After many years in the “app making industry”, making a lot of projects with very different teams of different sizes as a front-end developer I’ve worked with many UI/UX talented designers. I really admire their work and their abilities of transforming a vague idea to a concrete and usable representation that can be used by everyone involved in the project. They are unfortunately in my opinion still not enough consulted during the definition of need even though they can actively be part of making the need more concrete for everyone.
Day by day, my work as a front-end developer is to make their mockup “come alive” by translating them into code. But even though we often have to work together, the relation is not perfect due to the fact that we cannot fully understand each other by the difference of priorities that we have and the lack of knowledge of the other’s work. I’ve summarised these differences in different points but before diving in the different points, I need to precise that this is only my point of view of a front-end developer.
1. The designer has not a full understanding of the complexity of his mockups
One of the jobs of a UI/UX designer is to design interfaces with the best possible user experience while respecting the consistency defined by the graphic charter he probably defined. This means that he only focuses on the overall rendering and if the future user will be able to find the informations presents in the interface. He only has a partial understanding of the complexity of the process of converting a mockup to code. By that I mean things that are very complex to do in code compared to the simplicity in the mockup such as somewhat original geometric shapes or strange interactions between blocks. But the complexity can also come from the fact that the developer uses a design-system that’s difficult to customise or a framework that has strong style constraints.
2. Some developers have no UI sensivity at all
Hell yes. Front-end doesn’t induce UI sensitivity skill. Our job is to translate a mockup to its visual representation in code, and it’s always a risk to let a developer “fill the blank” of an incomplete mockup. By incomplete, I mean missing informations that can be very obvious from the designer point of view but not at all from the developer point of view. Some example of missing informations can be missing colors, missing component visual states like the variant of a disabled button or a valid text field. It could also be the position or the style of an error message somewhere in the app or how a mockup should react in different screen size. All this missing informations can lead the developer to waste time on developing things that would need to be reworked or waste the time of the designer during the graphic validation.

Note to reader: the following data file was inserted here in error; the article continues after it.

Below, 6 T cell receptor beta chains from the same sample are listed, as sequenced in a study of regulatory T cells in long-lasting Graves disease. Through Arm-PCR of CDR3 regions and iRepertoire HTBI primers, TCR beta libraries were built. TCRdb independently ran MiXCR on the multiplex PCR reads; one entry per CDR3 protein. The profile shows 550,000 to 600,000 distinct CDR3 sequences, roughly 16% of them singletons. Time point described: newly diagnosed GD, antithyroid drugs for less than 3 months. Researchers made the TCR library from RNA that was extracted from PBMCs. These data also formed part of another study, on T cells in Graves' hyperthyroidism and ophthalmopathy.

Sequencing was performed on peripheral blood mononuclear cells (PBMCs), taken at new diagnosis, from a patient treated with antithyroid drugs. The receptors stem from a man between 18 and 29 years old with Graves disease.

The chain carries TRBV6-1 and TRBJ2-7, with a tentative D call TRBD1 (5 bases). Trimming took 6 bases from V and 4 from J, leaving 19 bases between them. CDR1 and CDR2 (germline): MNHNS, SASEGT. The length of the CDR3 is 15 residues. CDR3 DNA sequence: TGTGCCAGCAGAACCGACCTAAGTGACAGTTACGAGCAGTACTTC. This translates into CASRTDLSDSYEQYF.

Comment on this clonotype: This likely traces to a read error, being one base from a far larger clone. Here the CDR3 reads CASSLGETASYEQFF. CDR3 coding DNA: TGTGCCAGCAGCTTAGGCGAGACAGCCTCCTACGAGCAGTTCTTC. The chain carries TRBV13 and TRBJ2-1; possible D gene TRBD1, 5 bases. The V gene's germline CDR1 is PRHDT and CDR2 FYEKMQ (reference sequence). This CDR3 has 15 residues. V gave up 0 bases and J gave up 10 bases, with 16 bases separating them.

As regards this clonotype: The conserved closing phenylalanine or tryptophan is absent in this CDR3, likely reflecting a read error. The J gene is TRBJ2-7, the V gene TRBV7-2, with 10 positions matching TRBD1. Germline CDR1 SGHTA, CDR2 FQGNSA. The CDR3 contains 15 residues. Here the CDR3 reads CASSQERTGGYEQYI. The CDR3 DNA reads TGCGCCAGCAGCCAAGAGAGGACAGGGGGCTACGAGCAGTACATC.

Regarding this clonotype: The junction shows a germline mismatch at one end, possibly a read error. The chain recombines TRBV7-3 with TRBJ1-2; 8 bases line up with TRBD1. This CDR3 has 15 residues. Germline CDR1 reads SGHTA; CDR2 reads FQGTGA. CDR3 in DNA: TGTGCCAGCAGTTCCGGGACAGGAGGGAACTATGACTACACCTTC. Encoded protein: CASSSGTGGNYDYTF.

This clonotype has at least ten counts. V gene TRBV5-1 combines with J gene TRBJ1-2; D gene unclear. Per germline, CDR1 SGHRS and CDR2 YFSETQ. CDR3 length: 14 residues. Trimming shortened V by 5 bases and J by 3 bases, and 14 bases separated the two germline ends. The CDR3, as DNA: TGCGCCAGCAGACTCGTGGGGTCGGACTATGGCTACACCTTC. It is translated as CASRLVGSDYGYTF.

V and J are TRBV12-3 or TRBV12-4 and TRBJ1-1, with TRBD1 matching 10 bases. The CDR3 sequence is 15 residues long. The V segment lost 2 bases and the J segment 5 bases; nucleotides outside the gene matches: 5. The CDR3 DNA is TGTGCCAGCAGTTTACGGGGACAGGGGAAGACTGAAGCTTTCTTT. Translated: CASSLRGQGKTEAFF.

3. Developers prioritize users interactions and designers priories how the informations are positioned and displayed
This point is about how each persons sees things. On one side we have the designers that build their mockup with the assurance that each element will be visible and easily accessible. On the other side we have the developers that see the mockup as a living thing that can be resized, scrolled, clicked and more This difference in point of view can lead to misunderstandings about what is the most important to represent and therefore a lack of informations in the mockup. This point is essentially the continuity of the previous point as the dev often has no UI skills and simply just can’t imagine things that could be obvious for the designers. For me, there are things that could be done in order to fix this issue :
- A basic prototype
Today, many UI design tools have a feature that allow to build simple prototypes by just linking mockups together. The goal is to show interactions between different screens and how things interact with each other.
UI design tool also have a feature to display comments on a mockup. It can be very useful to precise informations and explain things that couldn’t be expressed visually.
In coordination with the Project Owner, a description of the screen to integrate can be written in the specifications or a development task.
As a conclusion, I would say that developers and designer are the two sides of the same coin. Their work combined can be summarised as the whole process of creation of a screen. Unfortunately, building a screen requires various skills that often require two persons, the designer for the imagination and the visual creation process and the developer for the translation of the idea into code in order to have something that can receive user interactions and dynamic data. But as we have seen, the communication between the two parts is not easy due to a lack of understanding of the other’s world. Fortunately, more and more tools are built today in order to make the communication more fluid and simple. It could be for sure an interesting subject to deal with in a future article.
That’s it for today.